Mode of presentation rather than the 'weekend effect' is a major determinant of in-hospital mortality.
Surgeon. 2018 May 31;:
Authors: Williams A, Powell AGMT, Spernaes I, Basu P, Edwards S, Edwards P
BACKGROUND: The influence of patient demographics and mode of admission on the 'weekend effect' remains unclear. This study examins the relationship between day of admission, patient demographics, mode of presentation and survival.
METHODS: Hospital admissions over a three-year period were studied. Patients with an inpatient stay less than 24 h and those who were discharged from the emergency department were excluded. In-hospital mortality was correlated with day of admission, age, gender and mode of presentation in a binary logistical regression analysis.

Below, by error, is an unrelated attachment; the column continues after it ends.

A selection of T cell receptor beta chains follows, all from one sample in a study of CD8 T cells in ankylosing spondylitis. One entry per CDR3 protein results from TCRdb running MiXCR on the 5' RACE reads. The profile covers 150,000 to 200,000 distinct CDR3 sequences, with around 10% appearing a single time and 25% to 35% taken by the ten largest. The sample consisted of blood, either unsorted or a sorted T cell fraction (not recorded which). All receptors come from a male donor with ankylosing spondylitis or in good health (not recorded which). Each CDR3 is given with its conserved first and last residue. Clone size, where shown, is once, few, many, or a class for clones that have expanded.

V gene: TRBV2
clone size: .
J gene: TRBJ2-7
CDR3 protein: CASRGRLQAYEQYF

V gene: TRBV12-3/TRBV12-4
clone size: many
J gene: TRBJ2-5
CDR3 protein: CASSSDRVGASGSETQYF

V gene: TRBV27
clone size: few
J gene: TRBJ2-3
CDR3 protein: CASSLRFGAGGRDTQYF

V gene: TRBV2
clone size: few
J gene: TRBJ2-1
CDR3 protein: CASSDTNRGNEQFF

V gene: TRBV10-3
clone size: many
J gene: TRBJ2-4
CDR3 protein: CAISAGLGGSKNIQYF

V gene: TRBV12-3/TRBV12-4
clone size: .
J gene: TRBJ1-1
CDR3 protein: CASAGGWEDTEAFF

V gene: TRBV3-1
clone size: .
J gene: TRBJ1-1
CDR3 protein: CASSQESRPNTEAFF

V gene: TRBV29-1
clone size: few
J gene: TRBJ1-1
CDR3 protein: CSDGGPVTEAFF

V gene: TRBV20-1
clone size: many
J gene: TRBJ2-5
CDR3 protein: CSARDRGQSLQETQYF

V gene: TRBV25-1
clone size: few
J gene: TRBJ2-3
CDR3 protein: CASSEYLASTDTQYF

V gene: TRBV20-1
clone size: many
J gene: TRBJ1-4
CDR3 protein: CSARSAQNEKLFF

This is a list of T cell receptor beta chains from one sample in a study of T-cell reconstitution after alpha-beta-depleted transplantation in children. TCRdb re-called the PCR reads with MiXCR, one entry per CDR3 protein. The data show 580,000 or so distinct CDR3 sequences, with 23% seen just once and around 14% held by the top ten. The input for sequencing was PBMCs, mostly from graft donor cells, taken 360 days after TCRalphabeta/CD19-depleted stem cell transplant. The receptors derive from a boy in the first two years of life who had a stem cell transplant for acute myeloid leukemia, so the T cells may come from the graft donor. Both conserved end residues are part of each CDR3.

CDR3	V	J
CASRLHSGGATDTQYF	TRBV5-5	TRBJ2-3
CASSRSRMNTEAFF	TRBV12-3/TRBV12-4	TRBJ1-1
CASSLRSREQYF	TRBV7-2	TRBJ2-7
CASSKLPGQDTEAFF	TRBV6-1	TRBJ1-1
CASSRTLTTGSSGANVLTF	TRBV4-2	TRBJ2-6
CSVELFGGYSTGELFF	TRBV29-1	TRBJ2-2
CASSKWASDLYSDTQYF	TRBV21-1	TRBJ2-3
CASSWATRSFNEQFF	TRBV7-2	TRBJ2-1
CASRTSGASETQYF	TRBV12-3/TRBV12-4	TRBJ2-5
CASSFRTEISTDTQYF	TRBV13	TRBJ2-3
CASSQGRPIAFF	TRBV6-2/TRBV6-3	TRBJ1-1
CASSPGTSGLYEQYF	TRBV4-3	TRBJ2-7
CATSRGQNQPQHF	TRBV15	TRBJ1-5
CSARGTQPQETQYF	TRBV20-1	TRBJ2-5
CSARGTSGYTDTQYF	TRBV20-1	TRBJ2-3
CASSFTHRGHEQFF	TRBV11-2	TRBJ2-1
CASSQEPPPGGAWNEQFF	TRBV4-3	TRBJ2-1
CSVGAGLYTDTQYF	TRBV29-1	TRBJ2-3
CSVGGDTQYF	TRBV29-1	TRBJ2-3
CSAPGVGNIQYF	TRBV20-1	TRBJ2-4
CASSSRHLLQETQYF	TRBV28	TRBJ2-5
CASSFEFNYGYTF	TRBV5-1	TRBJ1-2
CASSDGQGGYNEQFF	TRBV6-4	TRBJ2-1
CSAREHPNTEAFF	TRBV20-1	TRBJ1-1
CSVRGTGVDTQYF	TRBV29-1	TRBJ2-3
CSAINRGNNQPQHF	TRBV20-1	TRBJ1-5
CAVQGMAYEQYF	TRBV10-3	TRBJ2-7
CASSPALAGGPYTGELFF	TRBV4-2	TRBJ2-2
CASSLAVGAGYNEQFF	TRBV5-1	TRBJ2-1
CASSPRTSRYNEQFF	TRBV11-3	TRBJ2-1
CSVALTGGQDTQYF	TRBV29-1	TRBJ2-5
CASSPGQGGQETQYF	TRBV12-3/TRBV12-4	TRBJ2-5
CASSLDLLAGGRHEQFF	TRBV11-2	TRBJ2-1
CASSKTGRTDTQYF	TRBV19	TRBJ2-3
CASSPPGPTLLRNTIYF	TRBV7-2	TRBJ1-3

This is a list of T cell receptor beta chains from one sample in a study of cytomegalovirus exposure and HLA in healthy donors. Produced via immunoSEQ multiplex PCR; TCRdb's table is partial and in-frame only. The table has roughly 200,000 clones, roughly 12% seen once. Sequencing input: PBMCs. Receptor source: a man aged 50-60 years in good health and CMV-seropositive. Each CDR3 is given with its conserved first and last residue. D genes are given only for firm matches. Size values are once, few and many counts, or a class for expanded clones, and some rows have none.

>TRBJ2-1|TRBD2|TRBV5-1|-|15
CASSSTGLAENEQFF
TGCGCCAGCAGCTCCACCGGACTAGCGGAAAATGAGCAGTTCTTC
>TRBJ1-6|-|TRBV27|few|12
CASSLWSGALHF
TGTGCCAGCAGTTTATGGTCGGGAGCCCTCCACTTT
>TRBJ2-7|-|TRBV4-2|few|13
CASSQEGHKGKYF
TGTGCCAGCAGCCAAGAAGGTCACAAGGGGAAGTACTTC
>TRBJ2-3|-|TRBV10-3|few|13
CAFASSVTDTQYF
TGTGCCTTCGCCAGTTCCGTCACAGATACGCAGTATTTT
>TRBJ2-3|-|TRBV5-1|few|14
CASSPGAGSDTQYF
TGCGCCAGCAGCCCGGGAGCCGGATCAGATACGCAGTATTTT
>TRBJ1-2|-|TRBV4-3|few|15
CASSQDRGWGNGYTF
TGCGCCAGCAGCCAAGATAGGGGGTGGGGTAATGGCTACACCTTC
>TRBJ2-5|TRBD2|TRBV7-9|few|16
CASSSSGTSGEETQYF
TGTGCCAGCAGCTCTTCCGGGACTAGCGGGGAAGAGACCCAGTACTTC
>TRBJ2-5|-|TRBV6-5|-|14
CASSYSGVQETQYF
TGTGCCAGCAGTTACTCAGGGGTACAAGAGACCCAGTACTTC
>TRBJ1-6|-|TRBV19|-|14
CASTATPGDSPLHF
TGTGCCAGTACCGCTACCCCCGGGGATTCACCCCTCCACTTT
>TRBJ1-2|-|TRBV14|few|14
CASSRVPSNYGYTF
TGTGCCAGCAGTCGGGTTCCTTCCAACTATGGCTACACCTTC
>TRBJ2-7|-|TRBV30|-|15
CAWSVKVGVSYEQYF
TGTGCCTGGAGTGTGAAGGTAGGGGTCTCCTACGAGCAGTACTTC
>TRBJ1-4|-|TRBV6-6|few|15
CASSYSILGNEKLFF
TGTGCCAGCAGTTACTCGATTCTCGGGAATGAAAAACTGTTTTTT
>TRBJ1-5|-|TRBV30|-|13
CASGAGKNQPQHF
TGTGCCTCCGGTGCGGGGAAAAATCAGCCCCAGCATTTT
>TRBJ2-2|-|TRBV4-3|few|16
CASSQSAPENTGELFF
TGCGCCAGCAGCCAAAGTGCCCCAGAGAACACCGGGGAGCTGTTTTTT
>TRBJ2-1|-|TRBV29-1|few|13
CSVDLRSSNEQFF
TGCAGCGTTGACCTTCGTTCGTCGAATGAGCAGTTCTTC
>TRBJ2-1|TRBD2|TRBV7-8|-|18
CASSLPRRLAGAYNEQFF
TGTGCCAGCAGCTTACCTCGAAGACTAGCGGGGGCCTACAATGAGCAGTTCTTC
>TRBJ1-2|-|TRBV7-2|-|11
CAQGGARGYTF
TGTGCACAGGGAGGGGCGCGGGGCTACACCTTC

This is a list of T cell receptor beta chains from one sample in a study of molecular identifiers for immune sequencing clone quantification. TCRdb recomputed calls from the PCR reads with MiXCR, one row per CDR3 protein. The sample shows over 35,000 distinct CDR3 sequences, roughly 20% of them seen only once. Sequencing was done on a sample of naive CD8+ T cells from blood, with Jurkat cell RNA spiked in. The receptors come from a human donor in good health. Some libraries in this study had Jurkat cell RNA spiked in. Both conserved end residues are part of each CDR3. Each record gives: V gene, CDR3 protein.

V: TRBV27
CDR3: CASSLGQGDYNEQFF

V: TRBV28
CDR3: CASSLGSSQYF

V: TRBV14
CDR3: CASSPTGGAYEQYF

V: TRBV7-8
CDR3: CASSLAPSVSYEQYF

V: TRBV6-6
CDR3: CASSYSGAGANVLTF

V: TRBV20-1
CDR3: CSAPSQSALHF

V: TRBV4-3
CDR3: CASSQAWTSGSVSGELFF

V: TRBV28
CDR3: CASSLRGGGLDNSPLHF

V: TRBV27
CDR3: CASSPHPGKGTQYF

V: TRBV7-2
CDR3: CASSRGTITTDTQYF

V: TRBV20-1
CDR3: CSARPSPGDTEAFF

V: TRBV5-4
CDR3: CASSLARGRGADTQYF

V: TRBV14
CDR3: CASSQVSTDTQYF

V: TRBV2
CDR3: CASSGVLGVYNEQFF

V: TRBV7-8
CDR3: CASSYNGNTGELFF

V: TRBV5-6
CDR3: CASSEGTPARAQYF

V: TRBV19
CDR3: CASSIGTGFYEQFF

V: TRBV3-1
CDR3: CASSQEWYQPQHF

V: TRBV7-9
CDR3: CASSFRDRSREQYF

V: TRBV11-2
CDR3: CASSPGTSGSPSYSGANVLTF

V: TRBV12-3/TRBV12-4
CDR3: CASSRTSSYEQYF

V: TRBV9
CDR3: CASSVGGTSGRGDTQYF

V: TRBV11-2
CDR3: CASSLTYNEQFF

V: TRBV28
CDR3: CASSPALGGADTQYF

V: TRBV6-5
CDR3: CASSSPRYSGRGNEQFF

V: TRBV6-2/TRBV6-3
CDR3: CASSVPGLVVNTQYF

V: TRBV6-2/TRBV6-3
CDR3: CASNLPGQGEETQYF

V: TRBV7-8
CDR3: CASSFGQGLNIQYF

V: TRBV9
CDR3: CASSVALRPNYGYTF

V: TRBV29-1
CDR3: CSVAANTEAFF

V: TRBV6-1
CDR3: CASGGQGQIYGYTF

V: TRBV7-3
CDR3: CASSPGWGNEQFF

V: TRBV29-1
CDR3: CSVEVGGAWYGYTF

RESULTS: There were 448,827 admissions, of which 350,648 (85.7%) occurred during a weekday. 256,777 (62.7%) were emergency presentations, which was closely related to a weekend admission (92.3% vs 57.8%, p < 0.001). There were 8099 deaths of which 6336 (78.2%) related to a weekday admission and 1736 (21.4%) related a weekend admission. Mortality for elective admissions was 78 (0.05%) compared to 8021 (3.12%), p < 0.001 in emergency admissions. Univariable regression analysis revealed a weekend admission (Odds Ratio (OR) 1.68 (95% confidence interval (CI) 1.60-1.78, p < 0.001) and emergency presentation (OR 63.02 (95%CI 50.42-78.77), p < 0.011) were associated with weekend mortality. On multivariable analysis the OR for weekend admission reduced to 1.07 (95%CI 1.01-1.13), p = 0.013 and the OR for emergency presentation increased to 76.68 (95%CI 61.40-96.00), p < 0.001.
CONCLUSION: This study highlights that higher weekend mortality rates are a consequence of a lower proportion of elective admissions. Extending the working week to seven days might reduce weekend mortality without reducing the total number of deaths.
PMID: 29861144 [PubMed - as supplied by publisher]